San Marcos City Council decides fate of proposed SMART Terminal

The SMART Terminal will be built

The SMART Terminal will be built

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The fate of the San Marcos Air Rail and Truck Terminal, a rail-served industrial park proposed to be built along SH 80 and FM 1984, no longer hangs in the balance.

At its March 19 meeting, San Marcos City Council voted 6-1 on three items: to annex 734 acres of land slated for the development of the terminal, to zone the land for heavy industrial and to approve an economic incentive agreement that puts additional land use restrictions and environmental standards on the property.

City Council Member Joca Marquez was the sole vote against the development on all three votes.

The economic incentive agreement was negotiated in response to outcry from local residents who worried the project would worsen flooding in the area and pose a risk to the San Marcos River. Under the agreement, SMART Terminal developer Mike Schroeder is required to ensure that the entire development does not exceed 70 percent impervious cover, a reduction from the 80 percent normally allowed for heavy industrial-zoned properties.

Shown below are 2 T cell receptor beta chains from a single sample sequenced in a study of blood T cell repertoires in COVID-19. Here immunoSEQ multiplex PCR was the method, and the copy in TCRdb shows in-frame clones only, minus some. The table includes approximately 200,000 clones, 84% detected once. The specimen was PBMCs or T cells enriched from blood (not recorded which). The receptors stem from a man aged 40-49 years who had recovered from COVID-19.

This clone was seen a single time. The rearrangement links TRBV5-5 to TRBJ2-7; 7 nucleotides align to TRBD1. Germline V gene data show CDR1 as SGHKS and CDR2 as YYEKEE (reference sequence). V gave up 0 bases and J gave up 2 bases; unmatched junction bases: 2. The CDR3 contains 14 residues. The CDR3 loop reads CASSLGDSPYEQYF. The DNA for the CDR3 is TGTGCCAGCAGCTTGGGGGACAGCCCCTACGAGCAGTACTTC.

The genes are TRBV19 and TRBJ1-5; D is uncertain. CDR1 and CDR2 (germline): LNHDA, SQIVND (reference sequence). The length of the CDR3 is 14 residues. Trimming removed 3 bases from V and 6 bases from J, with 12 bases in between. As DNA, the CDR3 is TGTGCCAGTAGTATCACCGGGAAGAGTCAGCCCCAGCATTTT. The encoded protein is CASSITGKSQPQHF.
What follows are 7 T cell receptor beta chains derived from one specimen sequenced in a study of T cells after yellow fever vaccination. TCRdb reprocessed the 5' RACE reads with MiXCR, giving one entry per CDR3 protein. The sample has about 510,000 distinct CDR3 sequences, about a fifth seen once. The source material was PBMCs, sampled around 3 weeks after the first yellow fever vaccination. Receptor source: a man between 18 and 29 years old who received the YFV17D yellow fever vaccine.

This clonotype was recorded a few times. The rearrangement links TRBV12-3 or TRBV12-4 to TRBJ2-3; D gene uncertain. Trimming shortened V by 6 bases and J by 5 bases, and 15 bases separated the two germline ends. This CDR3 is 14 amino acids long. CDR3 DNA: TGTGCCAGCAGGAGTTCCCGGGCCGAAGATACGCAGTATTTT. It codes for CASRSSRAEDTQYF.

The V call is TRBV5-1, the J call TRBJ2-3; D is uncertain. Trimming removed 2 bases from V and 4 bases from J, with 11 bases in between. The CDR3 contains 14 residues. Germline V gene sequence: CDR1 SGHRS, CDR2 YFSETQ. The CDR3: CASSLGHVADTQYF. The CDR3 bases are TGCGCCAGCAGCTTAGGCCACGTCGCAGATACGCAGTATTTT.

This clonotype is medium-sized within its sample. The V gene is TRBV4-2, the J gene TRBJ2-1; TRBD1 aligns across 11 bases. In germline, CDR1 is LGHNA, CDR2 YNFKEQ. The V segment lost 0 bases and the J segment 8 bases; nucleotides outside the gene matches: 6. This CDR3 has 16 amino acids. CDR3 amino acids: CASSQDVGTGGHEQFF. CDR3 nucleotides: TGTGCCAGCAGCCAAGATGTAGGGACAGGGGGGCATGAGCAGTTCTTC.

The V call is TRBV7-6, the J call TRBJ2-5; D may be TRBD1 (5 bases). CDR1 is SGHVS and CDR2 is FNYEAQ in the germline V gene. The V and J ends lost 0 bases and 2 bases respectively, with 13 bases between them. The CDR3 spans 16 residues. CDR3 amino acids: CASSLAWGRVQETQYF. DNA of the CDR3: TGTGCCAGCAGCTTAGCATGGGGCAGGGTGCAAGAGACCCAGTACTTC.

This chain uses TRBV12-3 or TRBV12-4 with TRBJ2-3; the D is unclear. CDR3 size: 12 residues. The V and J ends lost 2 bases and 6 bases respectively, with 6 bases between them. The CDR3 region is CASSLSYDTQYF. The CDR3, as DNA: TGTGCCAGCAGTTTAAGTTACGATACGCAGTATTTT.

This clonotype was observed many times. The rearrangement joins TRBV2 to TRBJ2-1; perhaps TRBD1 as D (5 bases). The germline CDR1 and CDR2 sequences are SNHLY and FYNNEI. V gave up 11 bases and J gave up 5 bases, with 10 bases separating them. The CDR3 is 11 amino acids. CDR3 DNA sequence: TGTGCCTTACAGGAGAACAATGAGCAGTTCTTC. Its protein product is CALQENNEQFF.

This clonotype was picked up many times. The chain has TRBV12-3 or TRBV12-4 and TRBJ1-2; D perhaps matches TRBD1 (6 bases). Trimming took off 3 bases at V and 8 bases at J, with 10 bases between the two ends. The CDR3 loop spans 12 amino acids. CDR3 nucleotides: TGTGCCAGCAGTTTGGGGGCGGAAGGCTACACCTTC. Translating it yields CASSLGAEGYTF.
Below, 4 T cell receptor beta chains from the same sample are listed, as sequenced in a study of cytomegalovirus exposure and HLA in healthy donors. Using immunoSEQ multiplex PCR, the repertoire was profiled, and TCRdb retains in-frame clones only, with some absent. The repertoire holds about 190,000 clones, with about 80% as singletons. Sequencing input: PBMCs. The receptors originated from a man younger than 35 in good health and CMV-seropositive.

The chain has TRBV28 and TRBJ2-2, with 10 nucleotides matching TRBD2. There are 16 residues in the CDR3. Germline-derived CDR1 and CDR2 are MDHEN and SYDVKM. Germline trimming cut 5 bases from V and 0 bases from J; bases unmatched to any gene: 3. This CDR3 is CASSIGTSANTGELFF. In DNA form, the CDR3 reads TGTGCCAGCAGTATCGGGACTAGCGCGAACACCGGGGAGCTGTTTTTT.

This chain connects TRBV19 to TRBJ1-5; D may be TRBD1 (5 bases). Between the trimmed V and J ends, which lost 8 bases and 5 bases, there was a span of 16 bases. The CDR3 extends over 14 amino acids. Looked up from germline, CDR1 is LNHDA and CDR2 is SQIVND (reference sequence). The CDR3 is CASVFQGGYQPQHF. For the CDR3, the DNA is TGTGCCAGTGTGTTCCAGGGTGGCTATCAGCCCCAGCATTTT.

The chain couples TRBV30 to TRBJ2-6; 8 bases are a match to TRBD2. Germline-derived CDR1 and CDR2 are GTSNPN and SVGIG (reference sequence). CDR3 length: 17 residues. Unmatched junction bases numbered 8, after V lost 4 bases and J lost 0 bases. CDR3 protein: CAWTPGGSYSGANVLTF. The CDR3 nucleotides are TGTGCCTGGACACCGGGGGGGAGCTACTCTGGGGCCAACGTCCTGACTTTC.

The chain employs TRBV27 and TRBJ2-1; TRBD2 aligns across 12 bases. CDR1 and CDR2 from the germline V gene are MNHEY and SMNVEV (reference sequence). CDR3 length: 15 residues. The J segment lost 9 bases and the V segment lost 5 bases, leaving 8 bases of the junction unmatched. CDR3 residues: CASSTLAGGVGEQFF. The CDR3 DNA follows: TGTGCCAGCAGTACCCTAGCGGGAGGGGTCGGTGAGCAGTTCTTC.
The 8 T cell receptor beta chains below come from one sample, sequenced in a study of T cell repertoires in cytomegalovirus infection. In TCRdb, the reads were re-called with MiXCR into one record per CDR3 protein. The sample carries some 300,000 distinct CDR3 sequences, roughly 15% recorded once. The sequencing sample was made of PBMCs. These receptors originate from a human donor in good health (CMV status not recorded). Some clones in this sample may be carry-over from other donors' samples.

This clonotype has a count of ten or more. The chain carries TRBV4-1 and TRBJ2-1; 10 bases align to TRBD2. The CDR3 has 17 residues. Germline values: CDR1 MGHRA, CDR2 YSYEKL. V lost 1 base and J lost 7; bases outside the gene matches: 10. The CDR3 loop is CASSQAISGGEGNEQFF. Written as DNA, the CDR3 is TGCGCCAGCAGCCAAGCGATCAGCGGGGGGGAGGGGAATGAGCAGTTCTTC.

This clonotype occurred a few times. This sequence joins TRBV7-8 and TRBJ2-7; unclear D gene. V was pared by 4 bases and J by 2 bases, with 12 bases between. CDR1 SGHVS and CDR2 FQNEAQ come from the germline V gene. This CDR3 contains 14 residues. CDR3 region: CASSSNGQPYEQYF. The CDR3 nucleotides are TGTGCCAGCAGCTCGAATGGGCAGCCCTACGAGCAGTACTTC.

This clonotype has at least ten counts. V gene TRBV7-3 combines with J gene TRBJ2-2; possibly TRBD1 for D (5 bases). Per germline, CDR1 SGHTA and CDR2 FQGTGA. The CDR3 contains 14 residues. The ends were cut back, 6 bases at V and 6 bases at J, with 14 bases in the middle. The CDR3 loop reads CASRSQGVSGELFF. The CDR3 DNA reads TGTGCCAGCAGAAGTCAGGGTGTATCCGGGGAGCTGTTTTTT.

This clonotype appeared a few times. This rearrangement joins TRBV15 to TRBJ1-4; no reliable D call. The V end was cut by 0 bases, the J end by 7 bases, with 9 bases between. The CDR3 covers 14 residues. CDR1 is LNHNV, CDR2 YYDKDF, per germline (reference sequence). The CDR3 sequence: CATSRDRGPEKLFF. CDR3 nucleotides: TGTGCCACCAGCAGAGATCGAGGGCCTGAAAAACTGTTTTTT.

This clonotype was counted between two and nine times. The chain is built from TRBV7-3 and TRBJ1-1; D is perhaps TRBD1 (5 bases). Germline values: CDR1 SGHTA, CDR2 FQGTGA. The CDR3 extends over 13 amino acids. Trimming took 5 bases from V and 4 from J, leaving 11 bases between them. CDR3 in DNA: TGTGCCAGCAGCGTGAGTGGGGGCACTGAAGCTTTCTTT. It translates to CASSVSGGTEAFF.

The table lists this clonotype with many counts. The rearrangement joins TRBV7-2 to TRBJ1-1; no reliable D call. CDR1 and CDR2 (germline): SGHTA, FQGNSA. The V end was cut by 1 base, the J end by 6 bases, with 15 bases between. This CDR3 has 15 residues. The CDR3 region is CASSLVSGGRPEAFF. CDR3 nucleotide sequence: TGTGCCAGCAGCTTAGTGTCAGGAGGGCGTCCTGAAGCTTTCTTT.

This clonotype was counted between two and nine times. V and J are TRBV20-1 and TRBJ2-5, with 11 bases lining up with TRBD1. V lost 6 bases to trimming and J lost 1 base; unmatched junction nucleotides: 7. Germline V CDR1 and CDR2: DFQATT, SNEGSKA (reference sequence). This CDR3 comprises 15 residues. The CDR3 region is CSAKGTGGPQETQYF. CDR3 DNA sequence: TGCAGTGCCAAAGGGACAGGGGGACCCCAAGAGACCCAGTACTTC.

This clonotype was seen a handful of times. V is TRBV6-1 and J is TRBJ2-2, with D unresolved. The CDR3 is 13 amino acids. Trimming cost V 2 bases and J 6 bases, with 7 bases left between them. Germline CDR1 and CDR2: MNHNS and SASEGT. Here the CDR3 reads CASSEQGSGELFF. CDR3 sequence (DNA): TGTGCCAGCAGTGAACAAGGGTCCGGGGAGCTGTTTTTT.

The agreement prohibits several types of manufacturing typically allowed at heavy industrial developments and minimizes the maximum noise level allowed to be produced by the terminal. Additionally, Schroeder will be required to implement water quality and drainage measures that will bring the fully developed property’s runoff to 10 percent less than it is in its undeveloped state.

Katerra, SMART Terminal’s first tenant, is set to bring 542 full-time jobs with a minimum wage of $15 per hour. Mike Schroeder, the SMART Terminal developer, plans to bring 14 other companies—with industries ranging from distillery to food distribution and possibly electric-car assembly—to the terminal.